Envision with me an entire generation of children, youth and young adults becoming loving disciples of Jesus, empowered to fulfil their God-given callings. This is our passion and vision. It is important to ask, “What does that look like? What takes place in the life of a child, a young person, or a young adult that forms them into whole-hearted, whole-minded, whole-life followers of Jesus?”
In pondering this, I was drawn back—I believe by the Spirit—to revisit my story of faith, my testimony. I re-examined the scope and sequence of my life in Jesus as a child, a youth, and a young adult and contemplated this question: What are the commonalities that become evident in every generation of Christ followers?
My faith as a child began as the oldest child within a somewhat typical Edmonton family. My “Builder” parents experienced the boom and the result was five “Boomers,” three boys and two girls. My parents, who had elements of a Christian background from a United Church Sunday school (my dad) and a rural mission church (my mom), were not engaged in the life of the church by the time I entered elementary school. Life was hectic, with a new child every year or two and shift work dominating the schedule. My mom’s sister and her husband, who were newly married, determined that it was not good that the oldest Wells kids were not attending Sunday school. My parents gave them permission to come by the house to take us to a school where a branch Sunday school of Central Pentecostal Tabernacle was meeting. It was led by my uncle’s cousin and her husband.
The music, the Bible stories, the opportunities to participate, the atmosphere, and the loving people all captivated me. Week by week, month by month, and year by year, I found myself growing to understand the good news about Jesus and the need to apply it to my life. Somewhere along the way, I came to know Jesus personally.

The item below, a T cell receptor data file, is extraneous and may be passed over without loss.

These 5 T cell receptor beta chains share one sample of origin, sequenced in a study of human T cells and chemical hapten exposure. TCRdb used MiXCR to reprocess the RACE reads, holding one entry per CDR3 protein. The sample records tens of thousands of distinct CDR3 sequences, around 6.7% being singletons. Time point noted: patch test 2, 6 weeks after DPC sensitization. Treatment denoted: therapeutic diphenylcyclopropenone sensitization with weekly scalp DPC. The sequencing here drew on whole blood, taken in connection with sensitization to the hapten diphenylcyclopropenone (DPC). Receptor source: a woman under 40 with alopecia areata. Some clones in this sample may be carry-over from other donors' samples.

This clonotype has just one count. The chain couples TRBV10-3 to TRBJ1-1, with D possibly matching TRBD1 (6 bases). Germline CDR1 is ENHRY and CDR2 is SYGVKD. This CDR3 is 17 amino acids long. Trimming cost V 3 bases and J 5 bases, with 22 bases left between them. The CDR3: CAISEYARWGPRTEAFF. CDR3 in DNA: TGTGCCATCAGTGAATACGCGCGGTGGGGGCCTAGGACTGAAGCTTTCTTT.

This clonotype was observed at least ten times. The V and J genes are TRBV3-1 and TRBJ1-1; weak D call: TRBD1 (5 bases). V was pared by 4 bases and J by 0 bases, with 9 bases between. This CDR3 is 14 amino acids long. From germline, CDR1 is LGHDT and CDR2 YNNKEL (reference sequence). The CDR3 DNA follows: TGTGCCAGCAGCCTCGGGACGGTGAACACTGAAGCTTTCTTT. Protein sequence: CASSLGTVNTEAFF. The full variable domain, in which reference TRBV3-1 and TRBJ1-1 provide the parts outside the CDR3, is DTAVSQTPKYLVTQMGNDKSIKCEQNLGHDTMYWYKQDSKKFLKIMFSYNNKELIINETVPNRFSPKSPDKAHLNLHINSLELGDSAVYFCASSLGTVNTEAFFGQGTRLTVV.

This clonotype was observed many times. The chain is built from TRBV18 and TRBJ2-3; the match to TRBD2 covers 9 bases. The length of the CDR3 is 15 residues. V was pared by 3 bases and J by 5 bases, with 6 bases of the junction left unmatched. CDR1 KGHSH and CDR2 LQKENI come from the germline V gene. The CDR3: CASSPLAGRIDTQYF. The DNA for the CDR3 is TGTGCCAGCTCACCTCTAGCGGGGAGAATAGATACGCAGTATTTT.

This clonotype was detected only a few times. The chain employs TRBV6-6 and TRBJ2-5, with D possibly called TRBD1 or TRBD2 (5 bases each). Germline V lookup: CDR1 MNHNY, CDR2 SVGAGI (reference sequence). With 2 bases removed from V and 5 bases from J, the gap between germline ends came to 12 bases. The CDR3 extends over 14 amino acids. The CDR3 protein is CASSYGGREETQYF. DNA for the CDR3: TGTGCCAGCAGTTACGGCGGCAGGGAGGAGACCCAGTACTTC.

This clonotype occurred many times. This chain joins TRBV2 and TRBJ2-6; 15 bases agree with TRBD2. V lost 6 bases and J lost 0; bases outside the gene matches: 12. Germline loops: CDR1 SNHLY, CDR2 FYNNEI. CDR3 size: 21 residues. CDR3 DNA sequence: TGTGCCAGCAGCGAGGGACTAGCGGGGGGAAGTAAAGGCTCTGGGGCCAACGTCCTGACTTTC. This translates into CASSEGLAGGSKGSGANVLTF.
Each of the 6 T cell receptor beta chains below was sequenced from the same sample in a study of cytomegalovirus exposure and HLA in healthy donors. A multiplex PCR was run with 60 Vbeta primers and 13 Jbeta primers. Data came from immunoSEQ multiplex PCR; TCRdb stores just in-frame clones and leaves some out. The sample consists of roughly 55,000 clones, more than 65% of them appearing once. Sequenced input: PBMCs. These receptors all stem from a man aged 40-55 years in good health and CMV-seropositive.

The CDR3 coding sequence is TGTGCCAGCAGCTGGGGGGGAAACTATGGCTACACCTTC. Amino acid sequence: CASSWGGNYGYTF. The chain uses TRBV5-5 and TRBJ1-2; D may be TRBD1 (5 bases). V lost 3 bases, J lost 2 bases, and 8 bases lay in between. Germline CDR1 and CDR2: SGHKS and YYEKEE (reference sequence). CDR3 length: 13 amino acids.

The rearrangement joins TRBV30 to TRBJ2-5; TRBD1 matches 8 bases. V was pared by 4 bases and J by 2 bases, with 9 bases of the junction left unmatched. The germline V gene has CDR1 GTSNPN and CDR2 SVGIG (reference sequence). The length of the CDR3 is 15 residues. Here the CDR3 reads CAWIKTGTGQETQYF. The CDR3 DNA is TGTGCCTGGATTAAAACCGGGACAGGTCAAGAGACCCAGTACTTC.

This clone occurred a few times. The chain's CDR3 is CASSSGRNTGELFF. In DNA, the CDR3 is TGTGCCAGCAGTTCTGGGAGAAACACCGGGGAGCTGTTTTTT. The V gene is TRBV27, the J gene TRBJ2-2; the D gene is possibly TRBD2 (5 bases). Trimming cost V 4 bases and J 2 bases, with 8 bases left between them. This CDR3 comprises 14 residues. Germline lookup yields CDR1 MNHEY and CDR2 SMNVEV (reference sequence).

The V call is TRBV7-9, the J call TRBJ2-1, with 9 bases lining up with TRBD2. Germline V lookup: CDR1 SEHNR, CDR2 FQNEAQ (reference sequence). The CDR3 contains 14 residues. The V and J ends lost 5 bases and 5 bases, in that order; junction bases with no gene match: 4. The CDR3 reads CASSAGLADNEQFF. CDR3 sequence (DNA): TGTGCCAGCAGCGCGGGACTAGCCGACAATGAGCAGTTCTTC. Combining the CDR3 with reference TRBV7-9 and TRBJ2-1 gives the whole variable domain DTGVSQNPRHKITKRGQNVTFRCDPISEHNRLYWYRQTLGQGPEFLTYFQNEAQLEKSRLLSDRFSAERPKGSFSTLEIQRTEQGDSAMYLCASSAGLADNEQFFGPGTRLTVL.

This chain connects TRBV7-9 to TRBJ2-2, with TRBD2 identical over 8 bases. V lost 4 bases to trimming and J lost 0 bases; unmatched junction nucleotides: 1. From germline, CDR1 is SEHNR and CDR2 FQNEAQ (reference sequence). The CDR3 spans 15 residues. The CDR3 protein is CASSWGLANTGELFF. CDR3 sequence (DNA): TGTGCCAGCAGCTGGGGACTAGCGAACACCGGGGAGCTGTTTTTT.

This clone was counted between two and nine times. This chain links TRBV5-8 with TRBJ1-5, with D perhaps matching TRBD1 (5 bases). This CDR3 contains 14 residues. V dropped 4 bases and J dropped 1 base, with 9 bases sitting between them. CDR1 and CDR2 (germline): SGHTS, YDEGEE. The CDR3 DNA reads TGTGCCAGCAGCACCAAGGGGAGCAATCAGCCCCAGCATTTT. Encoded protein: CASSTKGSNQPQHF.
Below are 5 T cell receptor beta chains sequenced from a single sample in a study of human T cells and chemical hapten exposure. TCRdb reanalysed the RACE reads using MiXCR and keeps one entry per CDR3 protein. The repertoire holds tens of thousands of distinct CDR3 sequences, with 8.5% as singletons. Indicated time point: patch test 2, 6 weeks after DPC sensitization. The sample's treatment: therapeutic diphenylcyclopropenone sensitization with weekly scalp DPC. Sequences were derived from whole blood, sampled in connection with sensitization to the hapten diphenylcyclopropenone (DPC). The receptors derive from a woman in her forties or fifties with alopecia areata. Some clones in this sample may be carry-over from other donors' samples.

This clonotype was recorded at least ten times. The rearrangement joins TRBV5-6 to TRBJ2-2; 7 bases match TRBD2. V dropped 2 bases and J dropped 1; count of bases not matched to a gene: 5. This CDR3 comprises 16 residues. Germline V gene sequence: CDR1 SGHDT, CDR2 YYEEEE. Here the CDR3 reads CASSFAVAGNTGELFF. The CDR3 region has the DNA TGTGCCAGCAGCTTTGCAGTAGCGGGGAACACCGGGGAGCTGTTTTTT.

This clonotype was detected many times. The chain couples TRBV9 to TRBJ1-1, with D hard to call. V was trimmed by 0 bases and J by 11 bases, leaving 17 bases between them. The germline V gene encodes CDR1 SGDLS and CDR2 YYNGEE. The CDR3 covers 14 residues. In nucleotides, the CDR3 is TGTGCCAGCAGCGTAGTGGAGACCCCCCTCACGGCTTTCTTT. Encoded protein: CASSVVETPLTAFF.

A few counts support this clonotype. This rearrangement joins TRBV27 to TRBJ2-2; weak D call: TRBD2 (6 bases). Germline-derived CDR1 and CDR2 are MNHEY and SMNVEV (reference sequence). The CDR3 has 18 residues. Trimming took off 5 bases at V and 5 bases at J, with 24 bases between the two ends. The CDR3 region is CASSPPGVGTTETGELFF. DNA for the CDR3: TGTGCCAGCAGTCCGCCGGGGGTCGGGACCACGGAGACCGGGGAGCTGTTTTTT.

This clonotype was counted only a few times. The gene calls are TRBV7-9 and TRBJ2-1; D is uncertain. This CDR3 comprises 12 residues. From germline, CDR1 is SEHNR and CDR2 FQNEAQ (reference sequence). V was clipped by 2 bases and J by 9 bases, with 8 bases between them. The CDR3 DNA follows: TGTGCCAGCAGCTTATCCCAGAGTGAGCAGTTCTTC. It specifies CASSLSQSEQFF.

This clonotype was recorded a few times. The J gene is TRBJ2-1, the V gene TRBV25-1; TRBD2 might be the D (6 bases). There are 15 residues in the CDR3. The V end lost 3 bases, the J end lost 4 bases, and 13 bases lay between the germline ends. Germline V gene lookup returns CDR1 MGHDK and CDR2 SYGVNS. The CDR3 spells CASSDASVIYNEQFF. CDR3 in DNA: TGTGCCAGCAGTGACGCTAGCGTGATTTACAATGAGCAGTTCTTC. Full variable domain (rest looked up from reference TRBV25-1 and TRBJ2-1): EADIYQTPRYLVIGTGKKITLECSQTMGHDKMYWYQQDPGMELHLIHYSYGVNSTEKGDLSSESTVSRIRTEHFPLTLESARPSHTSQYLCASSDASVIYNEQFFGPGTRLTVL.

There are a few moments of time that stand out in my memories of this season of my faith formation.
While in these younger years there was not a lot of intentional faith formation taking place within our home context, there was full parental support of our participation, not only in Sunday school, but in attending summer camps. At first my uncle and aunt, and later my parents, made sure that every July we were off to Sunnyside’s kids camps. Oh, sure, there were some strange things about it like the morning nail inspection to make sure we were clean, the bizarre action songs, and the promise of free “tuck” if we could demonstrate that we had been baptized in the Spirit … I’m not kidding. But, from the age of eight, I was impacted by a camp environment marked by Bible teaching and memorization, friendship and fun, caring directors and counsellors, and the genuine work of the Spirit, leading to my public confession of faith and the baptism of the Spirit with the initial sign of tongues.